Depression affects millions of people – According to the National Institute of Mental Health (NIH), it is one of the most common mental disorders in the United States. Major depression can result in severe impairments that interfere with or limit one’s ability to carry out major life activities for many individuals.
Most Common Signs of Depression
Depending on the person, depression can look different. Though some may exhibit more recognizable signs like fatigue and low mood, others may appear more irritable or angry. Other signs of depression can include:
- Lack of interest in activities
- Changes in sleep patterns
- Changes in appetite
- Feelings of guilt or despair
- Lack of energy
- Trouble concentrating
- Suicidal thoughts
Different Approaches to Treating Depression
Depression can be treated, even in the most severe cases. The earlier you catch the symptoms, the earlier treatment can begin and the more effective it is. Depression is usually treated with medications, psychotherapy, or a combination of the two. If these treatments do not reduce symptoms, electroconvulsive therapy (ECT) and other brain stimulation therapies may be options to explore.
Risks of Overdosing On Antidepressants
Overdosing on prescription antidepressant medication is possible if a person takes too many of their or someone else’s pills. In addition, a person is more likely to overdose on antidepressants if they mix them with alcohol or other prescription or illicit drugs.
Overview of Prescription Antidepressants
There are five main types of antidepressants. Each works in a slightly different way. The five main types of antidepressants are:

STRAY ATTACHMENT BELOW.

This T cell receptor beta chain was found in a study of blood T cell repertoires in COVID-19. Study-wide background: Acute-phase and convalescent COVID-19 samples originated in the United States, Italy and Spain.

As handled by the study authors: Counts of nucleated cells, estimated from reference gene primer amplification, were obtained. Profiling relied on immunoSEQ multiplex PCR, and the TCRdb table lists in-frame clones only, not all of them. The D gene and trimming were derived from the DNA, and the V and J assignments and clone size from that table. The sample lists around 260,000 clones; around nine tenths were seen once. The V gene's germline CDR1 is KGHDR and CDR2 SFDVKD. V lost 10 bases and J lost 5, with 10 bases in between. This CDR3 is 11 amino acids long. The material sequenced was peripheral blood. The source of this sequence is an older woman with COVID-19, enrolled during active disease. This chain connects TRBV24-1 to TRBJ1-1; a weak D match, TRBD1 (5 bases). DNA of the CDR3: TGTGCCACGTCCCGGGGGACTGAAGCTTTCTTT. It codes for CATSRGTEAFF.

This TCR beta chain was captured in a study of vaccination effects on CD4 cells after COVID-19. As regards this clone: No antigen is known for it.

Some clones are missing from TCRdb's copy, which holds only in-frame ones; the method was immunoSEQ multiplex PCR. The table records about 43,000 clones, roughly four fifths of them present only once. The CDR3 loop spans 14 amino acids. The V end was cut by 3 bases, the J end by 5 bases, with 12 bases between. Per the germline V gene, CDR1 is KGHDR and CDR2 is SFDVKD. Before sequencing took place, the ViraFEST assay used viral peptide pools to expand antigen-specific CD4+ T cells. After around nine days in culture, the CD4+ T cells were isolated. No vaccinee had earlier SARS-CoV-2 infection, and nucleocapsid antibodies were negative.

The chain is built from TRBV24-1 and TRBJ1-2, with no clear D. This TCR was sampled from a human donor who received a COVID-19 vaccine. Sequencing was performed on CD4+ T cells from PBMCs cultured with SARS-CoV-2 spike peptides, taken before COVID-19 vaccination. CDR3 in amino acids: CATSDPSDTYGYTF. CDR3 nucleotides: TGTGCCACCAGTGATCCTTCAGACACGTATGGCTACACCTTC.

- selective serotonin reuptake inhibitors (SSRIs)
- serotonin-norepinephrine reuptake inhibitors (SNRIs)
- tricyclic antidepressants (TCAs)
- monoamine oxidase inhibitors (MAOIs)
- atypical antidepressants
Taking too many antidepressants can lead to overdose. In severe cases, this may be life-threatening. TCA overdoses are more common than other antidepressant overdoses. They also tend to be the most severe.
One 2017 report from The National Institute of Health (NCBI) found tricyclic antidepressants to be among the top 25 medications linked with the highest number of deaths from overdose. Other classes of antidepressants, including SSRIs and SNRIs, are also on that list.
In fact, antidepressants are number three on the list of the most common causes of poisonings for adults in the United States. This list includes medications as well as other substances, such as cleaning products and chemicals.
Can You Overdose On Antidepressants?
Overdosing on antidepressants can cause mild to severe symptoms. In some cases, death is possible.
Your individual symptoms will depend on:
- how much of the medication you took
- how sensitive you are to the medication
- whether you took the medication in conjunction with other drugs
Symptoms of Excessive Antidepressance Misuse
In severe cases, you may experience:
- abnormally fast heart rate (tachycardia)
- low blood pressure (hypotension)
- cardiac arrest
- respiratory depression
What to Do During an Antidepressant Overdose
If you suspect an overdose has occurred, seek emergency medical care right away. You shouldn’t wait until your symptoms get more severe. Certain types of antidepressants, especially MAOIs, may not cause severe symptoms for up to 24 hours after overdose.
Get Treatment For Co-occurring Disorders
At Aspen Behavioral Health, we understand the ups and downs of life and sometimes the downs don’t go away too easily. Nestled in the Recovery Capital of Sunny, South Florida, we are a West Palm Beach drug addiction, alcoholism, and dual diagnosis treatment center that truly strive to make a difference in the lives of every single patient and their affected families. Start Healing Today!